The Syrian president Bashar Assad says he is waiting for Israel's response before holding face-to-face negotiations
Syria outlines peace proposals
DAMASCUS // The Syrian president, Bashar Assad, said today that his country has given Turkish mediators an outline of general proposals for peace with Israel and is awaiting Israel's response before holding any face-to-face negotiations. Mr Assad said the document was intended to serve as the basis for direct talks and that he was waiting for a similar document laying out Israel's starting position.
So far, negotiations have been held indirectly through Turkish mediation. The Syrian president also cautioned that the future of negotiations rested on who becomes prime minister in Israel and whether the new leader will be committed to pursuing peace with Syria. The Israeli prime minister Ehud Olmert the target of several corruption investigations, has announced he will step down after his party chooses a new leader this month. That has left peace prospects with both Syria and the Palestinians uncertain.
Mr Olmert's office refused to comment on the Syrian announcement. Any direct talks would also have to wait until a new American administration is in place, Mr Assad said, acknowledging the importance of strong US backing for such an effort. Mr Assad spoke today at the opening of a summit in Damascus with the leaders of France, Turkey and Qatar to discuss Middle East stability and peace. He did not disclose details of the Syrian proposals, and few details have emerged from four rounds of indirect talks with Israel over the past year.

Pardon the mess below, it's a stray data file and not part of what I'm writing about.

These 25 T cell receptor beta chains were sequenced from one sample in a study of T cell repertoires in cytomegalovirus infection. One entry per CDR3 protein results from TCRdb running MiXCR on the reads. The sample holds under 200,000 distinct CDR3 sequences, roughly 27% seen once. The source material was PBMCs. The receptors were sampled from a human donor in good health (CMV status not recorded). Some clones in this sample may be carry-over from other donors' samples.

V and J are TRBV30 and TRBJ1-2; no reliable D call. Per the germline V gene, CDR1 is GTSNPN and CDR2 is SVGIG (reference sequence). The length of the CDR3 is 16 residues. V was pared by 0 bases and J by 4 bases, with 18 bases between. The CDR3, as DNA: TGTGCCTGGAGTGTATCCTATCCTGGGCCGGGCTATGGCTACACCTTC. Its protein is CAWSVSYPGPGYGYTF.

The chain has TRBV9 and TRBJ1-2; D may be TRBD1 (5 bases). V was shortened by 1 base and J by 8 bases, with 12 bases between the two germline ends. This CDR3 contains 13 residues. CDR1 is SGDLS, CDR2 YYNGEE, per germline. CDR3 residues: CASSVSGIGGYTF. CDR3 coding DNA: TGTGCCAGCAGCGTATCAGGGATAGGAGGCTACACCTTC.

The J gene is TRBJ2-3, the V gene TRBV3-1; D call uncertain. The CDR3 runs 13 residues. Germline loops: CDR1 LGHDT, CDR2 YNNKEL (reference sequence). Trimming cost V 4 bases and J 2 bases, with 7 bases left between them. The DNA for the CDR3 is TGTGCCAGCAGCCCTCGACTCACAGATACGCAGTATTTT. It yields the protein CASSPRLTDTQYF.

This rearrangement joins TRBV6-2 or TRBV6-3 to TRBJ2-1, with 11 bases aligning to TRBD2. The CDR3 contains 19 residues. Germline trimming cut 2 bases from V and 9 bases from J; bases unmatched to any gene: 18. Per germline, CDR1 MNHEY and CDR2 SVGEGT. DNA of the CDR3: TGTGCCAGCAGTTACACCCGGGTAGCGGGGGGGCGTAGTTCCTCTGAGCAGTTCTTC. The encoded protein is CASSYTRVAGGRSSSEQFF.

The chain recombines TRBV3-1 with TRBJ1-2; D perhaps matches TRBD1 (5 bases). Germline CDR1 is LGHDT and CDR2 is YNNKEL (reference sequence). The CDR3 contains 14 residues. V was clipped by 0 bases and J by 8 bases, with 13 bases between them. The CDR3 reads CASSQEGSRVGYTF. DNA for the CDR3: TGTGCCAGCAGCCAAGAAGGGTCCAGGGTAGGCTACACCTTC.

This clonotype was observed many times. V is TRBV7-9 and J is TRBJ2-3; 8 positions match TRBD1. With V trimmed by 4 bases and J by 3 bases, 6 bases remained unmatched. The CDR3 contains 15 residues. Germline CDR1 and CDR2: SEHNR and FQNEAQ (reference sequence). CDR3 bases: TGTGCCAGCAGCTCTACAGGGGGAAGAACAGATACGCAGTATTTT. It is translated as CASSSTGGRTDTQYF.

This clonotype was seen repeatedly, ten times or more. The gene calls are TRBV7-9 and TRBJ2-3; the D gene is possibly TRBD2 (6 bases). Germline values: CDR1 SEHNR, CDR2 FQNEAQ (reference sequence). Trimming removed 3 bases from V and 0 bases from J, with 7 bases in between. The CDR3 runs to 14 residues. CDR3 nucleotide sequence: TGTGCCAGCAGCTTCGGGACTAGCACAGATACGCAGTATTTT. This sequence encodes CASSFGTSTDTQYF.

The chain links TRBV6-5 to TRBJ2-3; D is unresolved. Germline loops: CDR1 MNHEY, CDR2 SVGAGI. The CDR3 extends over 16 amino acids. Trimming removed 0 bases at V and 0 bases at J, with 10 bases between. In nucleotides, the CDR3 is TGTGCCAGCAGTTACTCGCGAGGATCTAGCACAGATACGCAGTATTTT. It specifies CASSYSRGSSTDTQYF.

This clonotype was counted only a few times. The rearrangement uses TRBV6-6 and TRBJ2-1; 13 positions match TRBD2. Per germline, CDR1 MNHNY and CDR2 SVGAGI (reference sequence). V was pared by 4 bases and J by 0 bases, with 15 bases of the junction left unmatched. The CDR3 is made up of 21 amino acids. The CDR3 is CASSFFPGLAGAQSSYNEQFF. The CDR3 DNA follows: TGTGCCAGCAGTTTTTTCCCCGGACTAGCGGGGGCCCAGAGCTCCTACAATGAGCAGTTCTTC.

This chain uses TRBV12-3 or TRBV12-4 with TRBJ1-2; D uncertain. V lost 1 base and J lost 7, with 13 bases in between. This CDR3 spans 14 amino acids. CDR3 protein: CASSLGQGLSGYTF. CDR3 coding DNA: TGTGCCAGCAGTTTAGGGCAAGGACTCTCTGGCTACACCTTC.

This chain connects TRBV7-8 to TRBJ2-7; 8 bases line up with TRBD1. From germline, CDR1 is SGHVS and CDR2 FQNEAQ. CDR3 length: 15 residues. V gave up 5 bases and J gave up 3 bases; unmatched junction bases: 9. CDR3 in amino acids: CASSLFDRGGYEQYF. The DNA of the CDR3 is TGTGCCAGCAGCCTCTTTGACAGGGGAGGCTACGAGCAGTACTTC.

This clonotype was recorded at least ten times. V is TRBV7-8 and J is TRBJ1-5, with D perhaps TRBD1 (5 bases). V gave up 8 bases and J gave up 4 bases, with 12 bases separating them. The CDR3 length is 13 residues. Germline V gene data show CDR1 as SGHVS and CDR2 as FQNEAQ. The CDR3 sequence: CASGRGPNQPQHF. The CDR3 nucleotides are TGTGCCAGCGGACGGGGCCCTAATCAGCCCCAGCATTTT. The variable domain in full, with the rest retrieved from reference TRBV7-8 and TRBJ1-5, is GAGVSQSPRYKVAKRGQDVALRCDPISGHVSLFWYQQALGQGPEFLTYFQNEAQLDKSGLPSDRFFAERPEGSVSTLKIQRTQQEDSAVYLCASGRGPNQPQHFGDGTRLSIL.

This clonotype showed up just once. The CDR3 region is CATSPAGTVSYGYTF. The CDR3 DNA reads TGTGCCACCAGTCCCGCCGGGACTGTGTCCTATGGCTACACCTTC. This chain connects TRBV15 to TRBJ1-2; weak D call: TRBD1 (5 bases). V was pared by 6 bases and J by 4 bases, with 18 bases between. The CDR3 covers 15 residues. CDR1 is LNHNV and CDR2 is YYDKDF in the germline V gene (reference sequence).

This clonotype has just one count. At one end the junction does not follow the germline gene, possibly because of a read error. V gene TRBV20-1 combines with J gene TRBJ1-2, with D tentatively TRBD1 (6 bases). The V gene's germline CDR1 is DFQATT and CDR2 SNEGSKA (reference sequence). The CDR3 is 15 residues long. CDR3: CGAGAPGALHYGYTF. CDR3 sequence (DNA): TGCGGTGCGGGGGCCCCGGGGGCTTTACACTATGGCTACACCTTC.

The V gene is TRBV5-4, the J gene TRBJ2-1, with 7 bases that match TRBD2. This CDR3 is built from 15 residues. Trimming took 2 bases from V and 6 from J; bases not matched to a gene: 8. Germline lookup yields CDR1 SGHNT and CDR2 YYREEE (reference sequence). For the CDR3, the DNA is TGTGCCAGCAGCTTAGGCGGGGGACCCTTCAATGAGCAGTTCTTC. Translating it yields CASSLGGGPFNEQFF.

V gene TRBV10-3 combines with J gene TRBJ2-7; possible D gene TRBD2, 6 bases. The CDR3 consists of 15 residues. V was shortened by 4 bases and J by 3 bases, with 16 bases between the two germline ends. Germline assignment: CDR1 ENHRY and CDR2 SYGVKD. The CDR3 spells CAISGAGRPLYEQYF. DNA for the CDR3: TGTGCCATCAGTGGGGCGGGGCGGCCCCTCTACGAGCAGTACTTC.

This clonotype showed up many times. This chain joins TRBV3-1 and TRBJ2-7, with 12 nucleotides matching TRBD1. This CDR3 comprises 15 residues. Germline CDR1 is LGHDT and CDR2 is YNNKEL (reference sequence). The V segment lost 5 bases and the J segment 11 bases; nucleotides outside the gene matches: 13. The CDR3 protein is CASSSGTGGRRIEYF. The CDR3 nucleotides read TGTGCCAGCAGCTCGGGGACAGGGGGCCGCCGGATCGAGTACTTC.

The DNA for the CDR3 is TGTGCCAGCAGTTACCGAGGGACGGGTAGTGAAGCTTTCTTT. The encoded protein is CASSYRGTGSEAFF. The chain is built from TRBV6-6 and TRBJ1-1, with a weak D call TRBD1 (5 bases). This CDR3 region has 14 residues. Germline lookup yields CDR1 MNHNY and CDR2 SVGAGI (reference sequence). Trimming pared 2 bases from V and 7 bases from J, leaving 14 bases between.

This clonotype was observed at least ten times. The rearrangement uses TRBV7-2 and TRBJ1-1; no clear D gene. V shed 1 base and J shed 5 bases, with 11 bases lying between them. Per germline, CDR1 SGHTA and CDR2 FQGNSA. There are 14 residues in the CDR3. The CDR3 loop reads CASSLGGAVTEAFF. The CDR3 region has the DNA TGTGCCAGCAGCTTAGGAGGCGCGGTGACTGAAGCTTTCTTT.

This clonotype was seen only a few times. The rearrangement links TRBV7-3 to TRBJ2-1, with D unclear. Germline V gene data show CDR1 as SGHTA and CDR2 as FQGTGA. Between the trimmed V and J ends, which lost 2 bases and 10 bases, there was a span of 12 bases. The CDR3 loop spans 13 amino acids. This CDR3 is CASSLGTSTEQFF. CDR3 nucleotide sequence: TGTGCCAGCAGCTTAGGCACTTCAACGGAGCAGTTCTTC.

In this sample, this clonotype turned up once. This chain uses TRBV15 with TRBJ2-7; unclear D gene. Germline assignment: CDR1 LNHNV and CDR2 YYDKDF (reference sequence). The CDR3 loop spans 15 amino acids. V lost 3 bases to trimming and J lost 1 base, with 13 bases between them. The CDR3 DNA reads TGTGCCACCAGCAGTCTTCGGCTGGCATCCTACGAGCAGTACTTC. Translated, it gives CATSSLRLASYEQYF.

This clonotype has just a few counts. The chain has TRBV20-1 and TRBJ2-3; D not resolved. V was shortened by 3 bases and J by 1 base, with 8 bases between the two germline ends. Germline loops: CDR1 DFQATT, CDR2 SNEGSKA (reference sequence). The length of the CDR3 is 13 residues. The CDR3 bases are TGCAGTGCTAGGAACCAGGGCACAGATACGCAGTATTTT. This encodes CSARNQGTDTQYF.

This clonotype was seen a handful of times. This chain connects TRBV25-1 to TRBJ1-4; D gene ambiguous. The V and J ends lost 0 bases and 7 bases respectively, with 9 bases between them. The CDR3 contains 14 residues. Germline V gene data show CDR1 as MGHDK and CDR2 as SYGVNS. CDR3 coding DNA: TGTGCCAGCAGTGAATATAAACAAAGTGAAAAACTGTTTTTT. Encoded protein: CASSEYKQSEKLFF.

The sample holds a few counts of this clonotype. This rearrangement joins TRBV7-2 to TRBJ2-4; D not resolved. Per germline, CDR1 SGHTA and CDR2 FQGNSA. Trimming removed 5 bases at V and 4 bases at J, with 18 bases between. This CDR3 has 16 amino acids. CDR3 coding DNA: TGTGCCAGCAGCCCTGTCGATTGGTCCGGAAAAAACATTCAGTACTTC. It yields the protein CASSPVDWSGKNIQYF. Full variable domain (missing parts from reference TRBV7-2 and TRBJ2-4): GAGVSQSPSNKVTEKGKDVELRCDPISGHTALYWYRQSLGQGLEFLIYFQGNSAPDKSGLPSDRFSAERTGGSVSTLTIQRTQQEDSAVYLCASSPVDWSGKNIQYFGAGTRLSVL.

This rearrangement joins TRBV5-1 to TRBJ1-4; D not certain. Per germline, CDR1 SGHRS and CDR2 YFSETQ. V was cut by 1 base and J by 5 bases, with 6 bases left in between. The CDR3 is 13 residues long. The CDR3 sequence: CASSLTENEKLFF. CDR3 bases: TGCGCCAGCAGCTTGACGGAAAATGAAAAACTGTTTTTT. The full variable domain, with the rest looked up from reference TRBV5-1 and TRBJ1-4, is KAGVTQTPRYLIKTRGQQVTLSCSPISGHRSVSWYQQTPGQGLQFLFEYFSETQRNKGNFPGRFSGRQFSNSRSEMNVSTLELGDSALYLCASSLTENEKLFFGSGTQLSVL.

"We are now discussing a document of principles, which talks about general principles of the peace process which will be the basis for direct negotiations," Mr Assad said. He said Syria outlined six points on the issue of the "withdrawal line," a reference to the extent of an Israeli withdrawal from the Golan Heights and a major sticking point over which direct negotiations collapsed in 2000. Israel captured the Golan Heights from Syria in the 1967 war. Mr Assad said the Syrian points were given to the Turkish negotiators "as a deposit". When Israel gives its own proposals to the Turkish side, then the two sides could move to direct negotiations "after a new American administration convinced of the peace process is in place", he said.
The discussions in Syria's capital followed a one-on-one meeting between the French president Nicolas Sarkozy and Mr Assad yesterday that also focused on prospects for direct Israeli-Syrian peace talks. Today, Mr Sarkozy also warned Iran that it was taking a dangerous gamble in seeking to develop nuclear weapons because one day its arch-foe Israel could strike. Western powers accuse Iran of seeking the atom bomb under the cover of a civilian nuclear programme but Tehran insists it only wants to master atomic technology to generate electricity. The United States and Israel have not ruled out military action if the dispute cannot be settled through diplomacy. "Iran is taking a major risk in continuing the process to obtain a military nuclear capacity," Mr Sarkozy said. "One day, whatever the Israeli government, we could find one morning that Israel has struck," he added. "The question is not whether it would be legitimate, whether it would be intelligent. What will we do at that moment? It would be a catastrophe. We must avoid that catastrophe," * AP/Reuters